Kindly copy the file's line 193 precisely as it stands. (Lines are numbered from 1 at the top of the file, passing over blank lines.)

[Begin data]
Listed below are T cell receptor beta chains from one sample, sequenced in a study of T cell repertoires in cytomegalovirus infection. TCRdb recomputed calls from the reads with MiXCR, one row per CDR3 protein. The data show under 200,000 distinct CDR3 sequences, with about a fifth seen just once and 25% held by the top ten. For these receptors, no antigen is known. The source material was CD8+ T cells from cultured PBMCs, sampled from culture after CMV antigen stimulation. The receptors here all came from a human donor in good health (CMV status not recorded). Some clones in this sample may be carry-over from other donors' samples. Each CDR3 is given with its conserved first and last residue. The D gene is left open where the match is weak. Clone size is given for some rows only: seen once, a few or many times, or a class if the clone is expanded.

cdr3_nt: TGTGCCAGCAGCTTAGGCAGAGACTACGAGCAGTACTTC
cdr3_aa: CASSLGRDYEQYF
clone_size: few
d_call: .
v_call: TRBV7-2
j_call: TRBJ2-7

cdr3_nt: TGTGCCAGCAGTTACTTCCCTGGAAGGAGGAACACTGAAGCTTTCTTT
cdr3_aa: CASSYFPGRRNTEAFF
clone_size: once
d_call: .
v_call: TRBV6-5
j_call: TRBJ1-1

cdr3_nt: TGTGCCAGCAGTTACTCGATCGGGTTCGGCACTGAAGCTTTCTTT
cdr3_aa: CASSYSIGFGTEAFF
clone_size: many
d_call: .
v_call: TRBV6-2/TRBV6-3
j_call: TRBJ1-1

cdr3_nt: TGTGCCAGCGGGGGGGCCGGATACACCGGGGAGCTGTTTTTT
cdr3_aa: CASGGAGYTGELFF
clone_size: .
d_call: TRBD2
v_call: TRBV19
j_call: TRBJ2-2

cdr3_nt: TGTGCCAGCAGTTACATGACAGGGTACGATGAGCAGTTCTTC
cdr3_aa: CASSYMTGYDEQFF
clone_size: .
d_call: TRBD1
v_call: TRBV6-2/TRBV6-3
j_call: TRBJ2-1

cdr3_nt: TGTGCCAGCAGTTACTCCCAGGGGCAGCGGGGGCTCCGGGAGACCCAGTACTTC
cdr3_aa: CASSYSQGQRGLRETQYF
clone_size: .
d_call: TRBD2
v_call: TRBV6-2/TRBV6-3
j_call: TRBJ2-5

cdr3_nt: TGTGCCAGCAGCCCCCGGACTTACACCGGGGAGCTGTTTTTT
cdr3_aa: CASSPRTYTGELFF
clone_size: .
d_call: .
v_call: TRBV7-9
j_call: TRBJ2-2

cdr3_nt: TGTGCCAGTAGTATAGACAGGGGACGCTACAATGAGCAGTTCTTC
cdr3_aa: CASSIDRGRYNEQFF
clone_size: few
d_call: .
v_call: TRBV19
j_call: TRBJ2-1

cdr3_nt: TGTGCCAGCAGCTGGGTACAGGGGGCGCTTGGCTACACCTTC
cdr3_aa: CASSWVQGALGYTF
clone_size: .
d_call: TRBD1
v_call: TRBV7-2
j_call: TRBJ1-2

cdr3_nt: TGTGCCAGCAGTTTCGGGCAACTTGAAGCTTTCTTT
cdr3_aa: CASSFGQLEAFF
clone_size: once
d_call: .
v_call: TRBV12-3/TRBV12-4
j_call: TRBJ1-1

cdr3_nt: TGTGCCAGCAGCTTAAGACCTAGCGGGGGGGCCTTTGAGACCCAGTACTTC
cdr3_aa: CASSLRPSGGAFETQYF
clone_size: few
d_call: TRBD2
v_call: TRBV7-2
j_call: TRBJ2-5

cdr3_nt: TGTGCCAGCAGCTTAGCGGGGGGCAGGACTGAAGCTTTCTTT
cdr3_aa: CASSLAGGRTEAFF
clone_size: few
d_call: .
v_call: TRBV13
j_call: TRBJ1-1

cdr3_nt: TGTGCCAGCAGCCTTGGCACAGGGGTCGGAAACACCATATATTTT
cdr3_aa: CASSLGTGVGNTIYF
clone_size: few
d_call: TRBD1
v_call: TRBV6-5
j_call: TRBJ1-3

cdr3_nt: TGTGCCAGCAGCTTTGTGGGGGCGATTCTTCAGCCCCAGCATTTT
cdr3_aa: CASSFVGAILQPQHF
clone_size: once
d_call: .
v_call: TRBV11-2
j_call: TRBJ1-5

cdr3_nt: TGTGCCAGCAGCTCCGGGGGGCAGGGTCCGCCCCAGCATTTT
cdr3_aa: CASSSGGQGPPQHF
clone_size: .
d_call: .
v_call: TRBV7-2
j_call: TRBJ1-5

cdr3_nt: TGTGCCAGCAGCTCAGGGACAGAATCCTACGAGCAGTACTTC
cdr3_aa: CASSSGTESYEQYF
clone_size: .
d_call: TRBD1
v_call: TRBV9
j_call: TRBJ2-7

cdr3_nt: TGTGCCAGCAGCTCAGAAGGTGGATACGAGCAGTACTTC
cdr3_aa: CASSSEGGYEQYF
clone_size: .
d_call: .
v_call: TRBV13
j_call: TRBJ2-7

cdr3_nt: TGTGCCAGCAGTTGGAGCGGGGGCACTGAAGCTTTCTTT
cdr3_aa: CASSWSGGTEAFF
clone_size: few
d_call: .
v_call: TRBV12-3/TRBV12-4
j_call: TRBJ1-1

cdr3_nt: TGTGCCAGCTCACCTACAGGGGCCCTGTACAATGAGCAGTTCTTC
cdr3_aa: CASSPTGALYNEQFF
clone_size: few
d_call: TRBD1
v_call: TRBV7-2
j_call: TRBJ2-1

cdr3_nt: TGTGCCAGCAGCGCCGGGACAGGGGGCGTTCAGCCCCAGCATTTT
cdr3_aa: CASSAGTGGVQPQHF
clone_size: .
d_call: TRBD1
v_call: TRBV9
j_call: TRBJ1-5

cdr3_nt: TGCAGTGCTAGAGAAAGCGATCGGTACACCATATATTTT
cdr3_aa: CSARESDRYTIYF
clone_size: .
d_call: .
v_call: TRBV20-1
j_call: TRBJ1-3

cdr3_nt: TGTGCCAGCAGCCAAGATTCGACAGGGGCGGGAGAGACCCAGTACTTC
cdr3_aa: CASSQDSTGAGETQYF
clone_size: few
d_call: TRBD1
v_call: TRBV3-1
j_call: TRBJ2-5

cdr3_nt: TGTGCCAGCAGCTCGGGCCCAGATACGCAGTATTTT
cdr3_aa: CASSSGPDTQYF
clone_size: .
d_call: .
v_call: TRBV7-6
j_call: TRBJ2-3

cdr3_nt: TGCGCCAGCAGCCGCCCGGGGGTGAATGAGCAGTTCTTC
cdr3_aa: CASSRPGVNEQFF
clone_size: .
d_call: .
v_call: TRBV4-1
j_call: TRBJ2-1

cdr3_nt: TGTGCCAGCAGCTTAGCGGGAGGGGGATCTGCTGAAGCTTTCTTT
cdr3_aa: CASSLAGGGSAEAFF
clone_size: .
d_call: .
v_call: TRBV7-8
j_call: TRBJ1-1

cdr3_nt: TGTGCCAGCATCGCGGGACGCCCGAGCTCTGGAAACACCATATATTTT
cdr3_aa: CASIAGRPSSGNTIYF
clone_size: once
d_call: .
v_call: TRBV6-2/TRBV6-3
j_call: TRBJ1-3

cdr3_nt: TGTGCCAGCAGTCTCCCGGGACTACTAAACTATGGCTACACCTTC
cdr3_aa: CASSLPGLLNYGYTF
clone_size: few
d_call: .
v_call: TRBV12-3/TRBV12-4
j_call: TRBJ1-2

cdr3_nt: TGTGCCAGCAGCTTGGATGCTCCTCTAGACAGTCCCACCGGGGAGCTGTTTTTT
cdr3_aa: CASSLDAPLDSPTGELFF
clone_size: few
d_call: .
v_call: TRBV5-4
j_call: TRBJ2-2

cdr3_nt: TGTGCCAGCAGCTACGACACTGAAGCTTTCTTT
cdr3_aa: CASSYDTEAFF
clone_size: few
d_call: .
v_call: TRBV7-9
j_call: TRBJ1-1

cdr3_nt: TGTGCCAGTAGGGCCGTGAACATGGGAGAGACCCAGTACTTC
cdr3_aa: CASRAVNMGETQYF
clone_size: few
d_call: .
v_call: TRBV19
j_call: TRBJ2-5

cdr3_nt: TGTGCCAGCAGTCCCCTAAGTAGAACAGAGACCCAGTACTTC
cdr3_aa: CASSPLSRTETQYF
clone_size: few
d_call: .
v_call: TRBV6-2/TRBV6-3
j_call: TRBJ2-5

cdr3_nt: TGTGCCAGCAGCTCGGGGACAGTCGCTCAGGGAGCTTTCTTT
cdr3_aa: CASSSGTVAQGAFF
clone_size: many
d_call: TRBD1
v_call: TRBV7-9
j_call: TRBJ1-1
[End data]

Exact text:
j_call: TRBJ1-1